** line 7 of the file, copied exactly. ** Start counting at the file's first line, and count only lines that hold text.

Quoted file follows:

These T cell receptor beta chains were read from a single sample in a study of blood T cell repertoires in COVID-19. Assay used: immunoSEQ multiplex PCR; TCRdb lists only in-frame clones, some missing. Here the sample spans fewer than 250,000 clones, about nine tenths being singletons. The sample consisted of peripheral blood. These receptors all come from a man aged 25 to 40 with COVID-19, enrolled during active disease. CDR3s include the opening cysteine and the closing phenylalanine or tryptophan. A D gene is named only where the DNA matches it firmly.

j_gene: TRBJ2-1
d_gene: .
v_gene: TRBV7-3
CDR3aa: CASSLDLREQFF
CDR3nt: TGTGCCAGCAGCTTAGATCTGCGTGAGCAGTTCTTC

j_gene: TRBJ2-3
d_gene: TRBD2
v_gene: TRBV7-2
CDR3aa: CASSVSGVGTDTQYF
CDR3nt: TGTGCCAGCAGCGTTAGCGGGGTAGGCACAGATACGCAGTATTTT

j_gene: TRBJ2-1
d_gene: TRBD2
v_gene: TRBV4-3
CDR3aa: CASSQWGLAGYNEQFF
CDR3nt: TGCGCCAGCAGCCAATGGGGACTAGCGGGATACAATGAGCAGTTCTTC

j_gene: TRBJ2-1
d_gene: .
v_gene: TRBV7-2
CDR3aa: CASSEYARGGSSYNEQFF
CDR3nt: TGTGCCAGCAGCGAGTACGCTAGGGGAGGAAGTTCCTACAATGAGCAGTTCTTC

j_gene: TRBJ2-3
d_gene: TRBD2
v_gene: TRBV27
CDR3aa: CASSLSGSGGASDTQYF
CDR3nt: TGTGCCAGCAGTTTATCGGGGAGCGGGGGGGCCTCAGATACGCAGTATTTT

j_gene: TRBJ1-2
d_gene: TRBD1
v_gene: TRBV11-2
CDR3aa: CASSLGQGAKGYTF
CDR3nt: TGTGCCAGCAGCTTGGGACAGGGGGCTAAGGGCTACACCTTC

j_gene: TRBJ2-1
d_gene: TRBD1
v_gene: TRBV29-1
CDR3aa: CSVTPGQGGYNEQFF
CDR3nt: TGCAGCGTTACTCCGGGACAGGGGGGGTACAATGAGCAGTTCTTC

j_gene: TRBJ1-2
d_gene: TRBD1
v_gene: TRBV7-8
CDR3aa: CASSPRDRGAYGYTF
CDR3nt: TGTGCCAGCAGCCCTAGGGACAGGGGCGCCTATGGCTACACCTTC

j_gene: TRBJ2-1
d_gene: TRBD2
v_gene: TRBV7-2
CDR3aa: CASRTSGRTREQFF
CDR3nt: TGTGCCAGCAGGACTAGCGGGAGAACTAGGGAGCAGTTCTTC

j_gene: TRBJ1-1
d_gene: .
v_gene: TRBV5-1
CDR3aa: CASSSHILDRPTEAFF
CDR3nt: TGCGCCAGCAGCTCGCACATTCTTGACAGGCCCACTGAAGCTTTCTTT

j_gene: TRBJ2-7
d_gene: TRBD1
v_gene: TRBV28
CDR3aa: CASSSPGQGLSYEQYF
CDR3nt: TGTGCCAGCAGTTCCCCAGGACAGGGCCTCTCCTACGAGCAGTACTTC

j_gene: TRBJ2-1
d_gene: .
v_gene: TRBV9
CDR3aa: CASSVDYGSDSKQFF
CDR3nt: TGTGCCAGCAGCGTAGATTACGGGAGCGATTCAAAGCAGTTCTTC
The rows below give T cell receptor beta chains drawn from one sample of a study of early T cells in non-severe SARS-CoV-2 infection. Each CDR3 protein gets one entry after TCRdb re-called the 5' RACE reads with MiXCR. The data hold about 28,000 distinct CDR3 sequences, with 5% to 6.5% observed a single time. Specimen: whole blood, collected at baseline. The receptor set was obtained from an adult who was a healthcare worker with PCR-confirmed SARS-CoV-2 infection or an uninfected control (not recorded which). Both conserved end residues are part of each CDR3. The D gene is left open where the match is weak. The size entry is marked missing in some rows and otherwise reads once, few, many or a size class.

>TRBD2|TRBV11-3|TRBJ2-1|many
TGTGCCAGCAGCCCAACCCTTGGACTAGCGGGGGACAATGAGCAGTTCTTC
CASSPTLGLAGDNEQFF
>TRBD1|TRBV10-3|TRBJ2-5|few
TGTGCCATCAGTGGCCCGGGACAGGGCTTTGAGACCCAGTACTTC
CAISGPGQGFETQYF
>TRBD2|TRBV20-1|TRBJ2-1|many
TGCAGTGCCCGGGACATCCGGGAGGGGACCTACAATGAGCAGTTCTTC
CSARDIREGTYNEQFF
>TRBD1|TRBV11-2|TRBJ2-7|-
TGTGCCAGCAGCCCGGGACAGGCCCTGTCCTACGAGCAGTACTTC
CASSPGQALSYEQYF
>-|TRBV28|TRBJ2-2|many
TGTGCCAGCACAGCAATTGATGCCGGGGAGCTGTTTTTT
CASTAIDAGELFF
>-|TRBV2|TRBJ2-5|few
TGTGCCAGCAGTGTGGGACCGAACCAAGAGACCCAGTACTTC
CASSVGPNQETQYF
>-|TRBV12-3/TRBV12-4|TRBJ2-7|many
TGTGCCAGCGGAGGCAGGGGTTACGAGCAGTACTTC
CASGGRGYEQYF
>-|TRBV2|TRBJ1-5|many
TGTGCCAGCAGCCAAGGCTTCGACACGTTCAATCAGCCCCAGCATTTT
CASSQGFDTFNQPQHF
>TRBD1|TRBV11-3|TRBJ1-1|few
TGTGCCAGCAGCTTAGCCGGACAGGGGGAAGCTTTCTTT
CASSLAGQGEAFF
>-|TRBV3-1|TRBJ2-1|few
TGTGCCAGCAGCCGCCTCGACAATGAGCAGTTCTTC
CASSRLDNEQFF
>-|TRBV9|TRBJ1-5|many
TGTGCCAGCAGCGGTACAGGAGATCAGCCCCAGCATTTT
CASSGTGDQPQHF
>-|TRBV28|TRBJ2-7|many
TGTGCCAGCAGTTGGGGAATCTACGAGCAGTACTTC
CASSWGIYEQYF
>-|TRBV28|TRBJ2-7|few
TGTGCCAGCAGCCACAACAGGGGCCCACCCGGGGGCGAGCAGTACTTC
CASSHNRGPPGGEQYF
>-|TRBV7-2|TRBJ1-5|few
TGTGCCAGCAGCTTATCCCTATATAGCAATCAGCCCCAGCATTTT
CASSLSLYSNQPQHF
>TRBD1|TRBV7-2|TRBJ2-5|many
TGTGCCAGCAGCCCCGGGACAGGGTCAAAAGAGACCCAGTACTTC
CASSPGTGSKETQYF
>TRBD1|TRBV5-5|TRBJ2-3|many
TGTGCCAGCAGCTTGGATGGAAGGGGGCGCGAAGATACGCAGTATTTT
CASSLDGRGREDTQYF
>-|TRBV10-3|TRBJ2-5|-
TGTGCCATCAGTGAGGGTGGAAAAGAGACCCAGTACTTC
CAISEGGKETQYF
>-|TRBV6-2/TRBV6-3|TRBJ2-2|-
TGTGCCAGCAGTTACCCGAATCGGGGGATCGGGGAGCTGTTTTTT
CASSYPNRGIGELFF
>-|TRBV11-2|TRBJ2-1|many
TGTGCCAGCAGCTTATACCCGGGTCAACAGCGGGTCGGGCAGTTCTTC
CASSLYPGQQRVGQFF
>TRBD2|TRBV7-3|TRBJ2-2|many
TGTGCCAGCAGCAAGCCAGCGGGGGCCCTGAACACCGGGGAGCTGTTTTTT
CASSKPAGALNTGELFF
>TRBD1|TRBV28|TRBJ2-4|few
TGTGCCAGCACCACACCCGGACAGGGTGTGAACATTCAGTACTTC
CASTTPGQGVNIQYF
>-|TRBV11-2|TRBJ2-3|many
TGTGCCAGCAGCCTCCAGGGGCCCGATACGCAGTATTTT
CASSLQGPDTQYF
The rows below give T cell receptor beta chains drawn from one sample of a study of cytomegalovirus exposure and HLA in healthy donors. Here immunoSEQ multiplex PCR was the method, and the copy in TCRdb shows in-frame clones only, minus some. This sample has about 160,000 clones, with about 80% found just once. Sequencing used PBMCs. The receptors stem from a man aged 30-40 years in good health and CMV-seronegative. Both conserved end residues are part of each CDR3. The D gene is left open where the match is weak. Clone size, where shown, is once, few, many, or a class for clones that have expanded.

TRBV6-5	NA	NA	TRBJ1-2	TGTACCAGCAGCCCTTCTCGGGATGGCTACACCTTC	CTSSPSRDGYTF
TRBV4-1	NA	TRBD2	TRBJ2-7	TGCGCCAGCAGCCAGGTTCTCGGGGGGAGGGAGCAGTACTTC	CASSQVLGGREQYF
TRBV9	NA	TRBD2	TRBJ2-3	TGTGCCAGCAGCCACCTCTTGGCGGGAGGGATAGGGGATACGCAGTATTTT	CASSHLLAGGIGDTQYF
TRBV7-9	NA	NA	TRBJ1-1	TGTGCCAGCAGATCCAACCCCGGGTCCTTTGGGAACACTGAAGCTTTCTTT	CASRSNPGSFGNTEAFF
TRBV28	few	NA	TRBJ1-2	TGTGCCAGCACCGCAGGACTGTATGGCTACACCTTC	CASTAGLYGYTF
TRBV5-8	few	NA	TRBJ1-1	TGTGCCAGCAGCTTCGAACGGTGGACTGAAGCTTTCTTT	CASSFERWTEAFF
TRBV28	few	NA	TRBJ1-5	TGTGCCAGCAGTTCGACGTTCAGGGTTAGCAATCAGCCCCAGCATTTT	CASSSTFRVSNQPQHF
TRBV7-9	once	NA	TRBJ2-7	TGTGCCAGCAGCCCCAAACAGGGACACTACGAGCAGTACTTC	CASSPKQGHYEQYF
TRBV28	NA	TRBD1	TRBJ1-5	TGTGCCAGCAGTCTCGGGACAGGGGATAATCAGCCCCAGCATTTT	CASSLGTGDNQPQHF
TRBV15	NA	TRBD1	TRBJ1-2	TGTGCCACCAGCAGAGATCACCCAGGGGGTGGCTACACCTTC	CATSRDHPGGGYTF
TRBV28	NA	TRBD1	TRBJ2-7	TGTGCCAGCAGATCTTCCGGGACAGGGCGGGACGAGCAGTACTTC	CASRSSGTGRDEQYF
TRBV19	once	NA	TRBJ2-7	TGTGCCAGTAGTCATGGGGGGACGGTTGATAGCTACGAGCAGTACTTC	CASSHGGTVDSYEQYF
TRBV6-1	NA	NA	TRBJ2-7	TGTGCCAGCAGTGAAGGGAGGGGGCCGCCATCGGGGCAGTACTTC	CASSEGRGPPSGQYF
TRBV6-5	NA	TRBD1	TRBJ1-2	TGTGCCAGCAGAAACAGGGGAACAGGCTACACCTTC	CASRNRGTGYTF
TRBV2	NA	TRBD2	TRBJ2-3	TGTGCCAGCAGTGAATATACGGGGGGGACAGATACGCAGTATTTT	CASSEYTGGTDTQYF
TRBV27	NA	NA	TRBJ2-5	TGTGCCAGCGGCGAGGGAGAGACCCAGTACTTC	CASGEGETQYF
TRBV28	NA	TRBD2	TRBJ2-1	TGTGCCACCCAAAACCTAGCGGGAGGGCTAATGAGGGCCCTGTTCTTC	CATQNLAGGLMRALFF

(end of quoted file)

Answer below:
j_gene: TRBJ2-3